Max brightness is pretty good at about 440 nits, with the contrast hovering around 1000:1 value. In other words, pretty average contrast, in line with other IPS displays in combination with great maximum brightness. Finally, the design is great until you see the back of the monitor. But since you’re mostly looking at the actual display, we don’t mind it.
Overall, the Aorus FI27Q-X is another strong contender in the 1440p 240Hz IPS market. We don’t recommend it for users who prefer playing single-player games at lower refresh rates. Everyone else should definitely consider purchasing it.
Samsung Odyssey G9: Best 1440p 240Hz ultrawide monitor
In short, the Odyssey G9 is a super ultrawide version of the Odyssey G7. The monitor has excellent colors, great response times across the board, FreeSync and G-Sync support, as well as great contrast and colors.
It’s not for everyone, and it’s quite expensive, but if you want the best 1440p 240Hz ultrawide, this is the only monitor that ticks all boxes, even though it’s not a regular, 21:9 ultrawide. Oh, and due to the quite demanding resolution, we recommend pairing this monitor with the RTX 3080 or the RX 6800 XT.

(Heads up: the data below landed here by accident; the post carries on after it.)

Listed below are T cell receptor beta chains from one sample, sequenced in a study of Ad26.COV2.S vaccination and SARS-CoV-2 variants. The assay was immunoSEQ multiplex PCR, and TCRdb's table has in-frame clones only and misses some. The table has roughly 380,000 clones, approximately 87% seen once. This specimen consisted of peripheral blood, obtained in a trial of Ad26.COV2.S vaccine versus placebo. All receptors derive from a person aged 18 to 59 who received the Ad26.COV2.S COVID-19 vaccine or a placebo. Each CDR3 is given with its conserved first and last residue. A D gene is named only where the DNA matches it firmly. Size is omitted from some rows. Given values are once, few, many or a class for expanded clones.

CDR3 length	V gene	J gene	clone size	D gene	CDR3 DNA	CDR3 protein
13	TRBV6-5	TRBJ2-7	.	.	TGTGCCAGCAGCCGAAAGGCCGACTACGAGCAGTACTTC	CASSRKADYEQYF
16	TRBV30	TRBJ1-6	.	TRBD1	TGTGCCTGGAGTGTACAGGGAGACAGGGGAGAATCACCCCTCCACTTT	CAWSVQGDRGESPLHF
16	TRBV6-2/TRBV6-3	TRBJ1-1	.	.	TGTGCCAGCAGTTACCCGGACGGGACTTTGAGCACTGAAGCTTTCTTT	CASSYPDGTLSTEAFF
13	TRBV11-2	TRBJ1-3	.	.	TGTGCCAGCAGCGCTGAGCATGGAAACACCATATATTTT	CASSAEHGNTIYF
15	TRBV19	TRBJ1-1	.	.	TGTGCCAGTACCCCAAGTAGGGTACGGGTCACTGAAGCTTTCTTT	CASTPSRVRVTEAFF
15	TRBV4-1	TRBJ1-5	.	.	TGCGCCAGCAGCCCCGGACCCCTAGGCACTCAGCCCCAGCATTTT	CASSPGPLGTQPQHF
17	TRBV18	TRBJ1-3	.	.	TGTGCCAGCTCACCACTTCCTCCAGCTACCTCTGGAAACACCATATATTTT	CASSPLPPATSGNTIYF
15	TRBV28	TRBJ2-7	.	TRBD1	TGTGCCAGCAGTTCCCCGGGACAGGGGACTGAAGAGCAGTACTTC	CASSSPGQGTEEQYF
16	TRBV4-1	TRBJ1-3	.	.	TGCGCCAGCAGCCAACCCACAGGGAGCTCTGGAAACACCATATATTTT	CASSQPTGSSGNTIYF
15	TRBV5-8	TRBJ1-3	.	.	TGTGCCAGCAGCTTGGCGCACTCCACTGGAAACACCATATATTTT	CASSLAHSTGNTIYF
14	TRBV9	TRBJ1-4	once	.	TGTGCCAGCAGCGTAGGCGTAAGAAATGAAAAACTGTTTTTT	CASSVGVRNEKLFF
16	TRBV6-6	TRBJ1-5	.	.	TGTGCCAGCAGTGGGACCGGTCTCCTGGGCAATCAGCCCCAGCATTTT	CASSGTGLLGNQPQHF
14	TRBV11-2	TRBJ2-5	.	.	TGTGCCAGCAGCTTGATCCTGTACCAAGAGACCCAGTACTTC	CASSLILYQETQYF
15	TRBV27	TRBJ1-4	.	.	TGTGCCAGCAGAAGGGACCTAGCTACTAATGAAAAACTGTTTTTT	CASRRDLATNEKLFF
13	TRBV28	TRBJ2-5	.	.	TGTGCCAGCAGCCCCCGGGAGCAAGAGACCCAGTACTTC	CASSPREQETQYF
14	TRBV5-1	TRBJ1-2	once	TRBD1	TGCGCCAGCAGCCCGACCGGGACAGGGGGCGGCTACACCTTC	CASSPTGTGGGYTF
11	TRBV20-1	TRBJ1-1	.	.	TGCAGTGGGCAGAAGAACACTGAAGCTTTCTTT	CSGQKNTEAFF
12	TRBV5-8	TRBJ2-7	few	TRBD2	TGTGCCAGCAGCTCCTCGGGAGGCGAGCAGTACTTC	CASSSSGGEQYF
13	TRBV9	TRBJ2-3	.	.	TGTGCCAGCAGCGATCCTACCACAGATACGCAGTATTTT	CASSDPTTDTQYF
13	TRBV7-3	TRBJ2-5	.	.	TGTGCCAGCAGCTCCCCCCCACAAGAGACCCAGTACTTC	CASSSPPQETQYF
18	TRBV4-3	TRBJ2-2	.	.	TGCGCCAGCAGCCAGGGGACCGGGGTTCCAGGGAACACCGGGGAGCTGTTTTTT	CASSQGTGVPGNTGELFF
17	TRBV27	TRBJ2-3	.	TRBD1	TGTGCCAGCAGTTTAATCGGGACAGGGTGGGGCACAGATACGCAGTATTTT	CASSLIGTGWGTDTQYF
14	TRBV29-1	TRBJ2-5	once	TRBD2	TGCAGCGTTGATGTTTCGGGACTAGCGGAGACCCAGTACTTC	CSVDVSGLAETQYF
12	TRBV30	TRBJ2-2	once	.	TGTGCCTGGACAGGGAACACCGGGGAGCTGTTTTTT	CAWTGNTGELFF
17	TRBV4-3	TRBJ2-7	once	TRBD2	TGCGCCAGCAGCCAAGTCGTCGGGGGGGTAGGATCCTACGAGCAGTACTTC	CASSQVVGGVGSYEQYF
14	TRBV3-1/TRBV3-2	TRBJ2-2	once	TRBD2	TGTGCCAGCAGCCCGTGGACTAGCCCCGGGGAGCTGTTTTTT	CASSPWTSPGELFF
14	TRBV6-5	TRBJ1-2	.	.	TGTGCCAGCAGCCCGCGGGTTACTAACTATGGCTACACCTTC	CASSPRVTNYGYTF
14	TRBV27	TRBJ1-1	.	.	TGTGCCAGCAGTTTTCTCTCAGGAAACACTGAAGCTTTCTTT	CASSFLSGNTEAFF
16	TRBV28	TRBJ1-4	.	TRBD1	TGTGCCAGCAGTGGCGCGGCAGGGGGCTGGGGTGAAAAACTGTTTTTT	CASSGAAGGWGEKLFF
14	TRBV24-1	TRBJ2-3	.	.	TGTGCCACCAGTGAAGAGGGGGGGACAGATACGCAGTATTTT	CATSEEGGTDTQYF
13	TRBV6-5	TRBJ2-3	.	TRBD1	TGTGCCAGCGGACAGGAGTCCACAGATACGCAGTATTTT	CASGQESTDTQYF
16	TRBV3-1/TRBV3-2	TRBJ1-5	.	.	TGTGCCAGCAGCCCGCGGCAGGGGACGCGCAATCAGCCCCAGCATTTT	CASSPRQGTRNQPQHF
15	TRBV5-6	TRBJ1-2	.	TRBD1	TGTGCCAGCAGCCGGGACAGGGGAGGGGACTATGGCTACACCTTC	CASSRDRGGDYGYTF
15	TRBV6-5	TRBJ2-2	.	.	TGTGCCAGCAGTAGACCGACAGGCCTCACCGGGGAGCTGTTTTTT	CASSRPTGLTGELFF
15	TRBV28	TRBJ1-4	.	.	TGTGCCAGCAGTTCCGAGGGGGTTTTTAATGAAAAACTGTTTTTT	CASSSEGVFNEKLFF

If you’re a regular gamer who wants a 1440p 240Hz monitor but don’t want to pay the premium price, just get one of the many 1440p 165Hz models. You won’t notice the difference when gaming, even when playing esports titles.
But if you’re a semi-pro esports player in need of a relatively affordable 240Hz monitor but don’t have the money for a 1440p model, get the BenQ Zowie XL2546K.
This monitor has insanely low response times with ULMB (called DyAC+ here), surprisingly good color performance (it’s a TN panel, after all), and great ergonomy. The most important thing here is image clarity. The DyAC+ tech is seriously capable, offering unmatched image clarity with virtually zero blur.
The downside is that, like with many other monitors, you cannot use ULMB in combination with VRR, but if you’re playing esports titles, chances are you won’t notice screen tearing when running games in 240fps. For single-player titles (if you play any), just turn off the DyAC+ setting.